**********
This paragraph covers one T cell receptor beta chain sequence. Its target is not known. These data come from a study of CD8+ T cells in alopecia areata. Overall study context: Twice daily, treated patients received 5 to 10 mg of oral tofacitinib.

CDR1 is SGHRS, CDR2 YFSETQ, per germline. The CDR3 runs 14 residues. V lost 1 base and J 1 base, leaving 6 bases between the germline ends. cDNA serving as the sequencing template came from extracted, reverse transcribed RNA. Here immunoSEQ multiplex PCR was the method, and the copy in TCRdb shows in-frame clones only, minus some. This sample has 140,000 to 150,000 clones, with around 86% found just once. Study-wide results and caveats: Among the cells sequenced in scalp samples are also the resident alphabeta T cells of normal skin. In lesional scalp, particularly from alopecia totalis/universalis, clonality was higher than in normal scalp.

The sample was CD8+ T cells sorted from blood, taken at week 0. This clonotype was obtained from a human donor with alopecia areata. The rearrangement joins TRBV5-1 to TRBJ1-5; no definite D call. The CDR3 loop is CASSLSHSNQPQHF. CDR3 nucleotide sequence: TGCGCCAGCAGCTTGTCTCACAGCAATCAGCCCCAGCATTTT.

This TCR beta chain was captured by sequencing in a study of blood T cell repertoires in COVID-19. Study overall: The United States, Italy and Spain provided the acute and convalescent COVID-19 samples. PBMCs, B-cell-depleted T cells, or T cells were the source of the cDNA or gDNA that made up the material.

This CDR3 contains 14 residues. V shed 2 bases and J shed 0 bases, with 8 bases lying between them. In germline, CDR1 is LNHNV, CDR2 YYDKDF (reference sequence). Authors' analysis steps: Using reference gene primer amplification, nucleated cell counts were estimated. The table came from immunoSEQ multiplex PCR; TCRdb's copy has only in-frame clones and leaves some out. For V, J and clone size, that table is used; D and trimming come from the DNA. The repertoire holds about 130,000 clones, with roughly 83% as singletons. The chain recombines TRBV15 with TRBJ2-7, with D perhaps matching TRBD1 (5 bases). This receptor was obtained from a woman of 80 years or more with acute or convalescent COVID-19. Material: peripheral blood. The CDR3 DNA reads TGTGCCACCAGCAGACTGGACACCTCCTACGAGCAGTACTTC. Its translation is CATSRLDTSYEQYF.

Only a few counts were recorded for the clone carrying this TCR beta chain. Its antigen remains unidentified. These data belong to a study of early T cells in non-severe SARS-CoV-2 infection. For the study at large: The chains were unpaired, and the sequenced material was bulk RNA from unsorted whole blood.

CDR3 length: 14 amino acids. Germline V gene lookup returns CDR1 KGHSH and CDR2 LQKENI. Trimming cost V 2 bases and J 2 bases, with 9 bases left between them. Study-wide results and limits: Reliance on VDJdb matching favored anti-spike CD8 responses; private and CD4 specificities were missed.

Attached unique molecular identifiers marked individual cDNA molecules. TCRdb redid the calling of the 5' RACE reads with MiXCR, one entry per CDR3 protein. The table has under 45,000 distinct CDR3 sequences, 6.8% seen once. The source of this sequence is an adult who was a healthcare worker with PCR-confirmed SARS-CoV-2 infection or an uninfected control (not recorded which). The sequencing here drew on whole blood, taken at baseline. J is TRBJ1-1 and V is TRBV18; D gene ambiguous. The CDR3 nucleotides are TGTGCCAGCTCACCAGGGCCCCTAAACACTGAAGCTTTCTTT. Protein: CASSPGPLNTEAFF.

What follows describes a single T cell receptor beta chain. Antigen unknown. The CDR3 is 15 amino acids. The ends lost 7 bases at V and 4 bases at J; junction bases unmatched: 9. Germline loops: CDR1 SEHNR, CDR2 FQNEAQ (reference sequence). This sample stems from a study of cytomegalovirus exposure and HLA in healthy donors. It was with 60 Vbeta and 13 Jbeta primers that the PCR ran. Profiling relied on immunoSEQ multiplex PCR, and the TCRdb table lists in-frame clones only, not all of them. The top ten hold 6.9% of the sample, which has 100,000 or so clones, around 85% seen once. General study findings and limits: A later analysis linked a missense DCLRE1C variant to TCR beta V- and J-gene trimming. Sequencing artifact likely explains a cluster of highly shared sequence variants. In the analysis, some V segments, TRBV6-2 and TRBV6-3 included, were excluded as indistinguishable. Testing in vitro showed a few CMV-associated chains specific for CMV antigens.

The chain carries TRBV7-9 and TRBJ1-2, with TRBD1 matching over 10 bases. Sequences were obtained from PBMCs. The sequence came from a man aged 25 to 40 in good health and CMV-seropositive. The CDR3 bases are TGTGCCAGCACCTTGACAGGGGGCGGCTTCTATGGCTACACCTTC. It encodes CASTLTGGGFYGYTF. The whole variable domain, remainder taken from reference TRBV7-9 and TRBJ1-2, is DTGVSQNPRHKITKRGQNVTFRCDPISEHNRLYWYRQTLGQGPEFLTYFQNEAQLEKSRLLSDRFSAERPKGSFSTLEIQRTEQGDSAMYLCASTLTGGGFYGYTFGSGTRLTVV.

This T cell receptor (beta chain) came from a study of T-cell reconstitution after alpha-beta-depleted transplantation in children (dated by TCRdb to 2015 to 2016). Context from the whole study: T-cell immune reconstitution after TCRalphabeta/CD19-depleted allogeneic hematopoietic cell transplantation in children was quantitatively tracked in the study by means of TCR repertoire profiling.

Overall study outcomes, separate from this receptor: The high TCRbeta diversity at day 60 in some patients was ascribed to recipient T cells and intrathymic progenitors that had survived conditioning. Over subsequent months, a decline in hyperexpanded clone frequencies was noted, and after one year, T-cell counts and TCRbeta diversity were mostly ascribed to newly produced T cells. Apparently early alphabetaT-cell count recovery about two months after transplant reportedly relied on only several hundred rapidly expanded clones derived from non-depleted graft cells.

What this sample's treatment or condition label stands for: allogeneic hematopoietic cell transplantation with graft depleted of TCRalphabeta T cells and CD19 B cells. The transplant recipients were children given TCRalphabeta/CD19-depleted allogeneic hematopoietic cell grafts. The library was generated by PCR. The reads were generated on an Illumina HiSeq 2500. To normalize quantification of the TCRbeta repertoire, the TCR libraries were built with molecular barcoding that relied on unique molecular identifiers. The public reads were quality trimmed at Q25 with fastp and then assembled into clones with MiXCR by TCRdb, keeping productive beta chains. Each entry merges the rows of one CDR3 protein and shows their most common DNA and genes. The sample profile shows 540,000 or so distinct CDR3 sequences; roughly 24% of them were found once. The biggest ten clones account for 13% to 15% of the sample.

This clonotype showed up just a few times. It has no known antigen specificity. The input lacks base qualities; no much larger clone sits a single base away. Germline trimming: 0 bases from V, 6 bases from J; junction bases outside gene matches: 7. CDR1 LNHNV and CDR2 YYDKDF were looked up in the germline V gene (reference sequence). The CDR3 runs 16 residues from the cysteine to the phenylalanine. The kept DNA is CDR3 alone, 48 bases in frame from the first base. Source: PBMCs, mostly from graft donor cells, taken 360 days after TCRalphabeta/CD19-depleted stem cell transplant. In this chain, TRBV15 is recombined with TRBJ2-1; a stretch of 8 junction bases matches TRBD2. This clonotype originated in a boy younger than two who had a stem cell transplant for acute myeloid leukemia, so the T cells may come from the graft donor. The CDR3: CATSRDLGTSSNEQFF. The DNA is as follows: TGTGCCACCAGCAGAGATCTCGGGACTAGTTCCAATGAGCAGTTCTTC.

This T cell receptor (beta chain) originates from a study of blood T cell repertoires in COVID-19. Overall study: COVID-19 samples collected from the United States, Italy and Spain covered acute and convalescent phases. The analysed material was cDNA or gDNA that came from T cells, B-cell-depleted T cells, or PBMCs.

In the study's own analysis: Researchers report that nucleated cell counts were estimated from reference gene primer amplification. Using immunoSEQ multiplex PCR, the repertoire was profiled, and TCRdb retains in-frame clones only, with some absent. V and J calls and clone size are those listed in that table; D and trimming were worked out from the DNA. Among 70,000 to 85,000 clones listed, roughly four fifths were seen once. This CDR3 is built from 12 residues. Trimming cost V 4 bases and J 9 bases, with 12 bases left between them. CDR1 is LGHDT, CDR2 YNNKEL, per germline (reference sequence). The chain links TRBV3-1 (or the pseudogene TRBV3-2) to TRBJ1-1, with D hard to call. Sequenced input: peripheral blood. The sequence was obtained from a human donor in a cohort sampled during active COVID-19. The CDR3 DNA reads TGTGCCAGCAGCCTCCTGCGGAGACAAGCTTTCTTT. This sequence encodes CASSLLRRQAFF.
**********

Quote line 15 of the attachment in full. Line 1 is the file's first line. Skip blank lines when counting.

This T cell receptor (beta chain) originates from a study of blood T cell repertoires in COVID-19. Overall study: COVID-19 samples collected from the United States, Italy and Spain covered acute and convalescent phases. The analysed material was cDNA or gDNA that came from T cells, B-cell-depleted T cells, or PBMCs.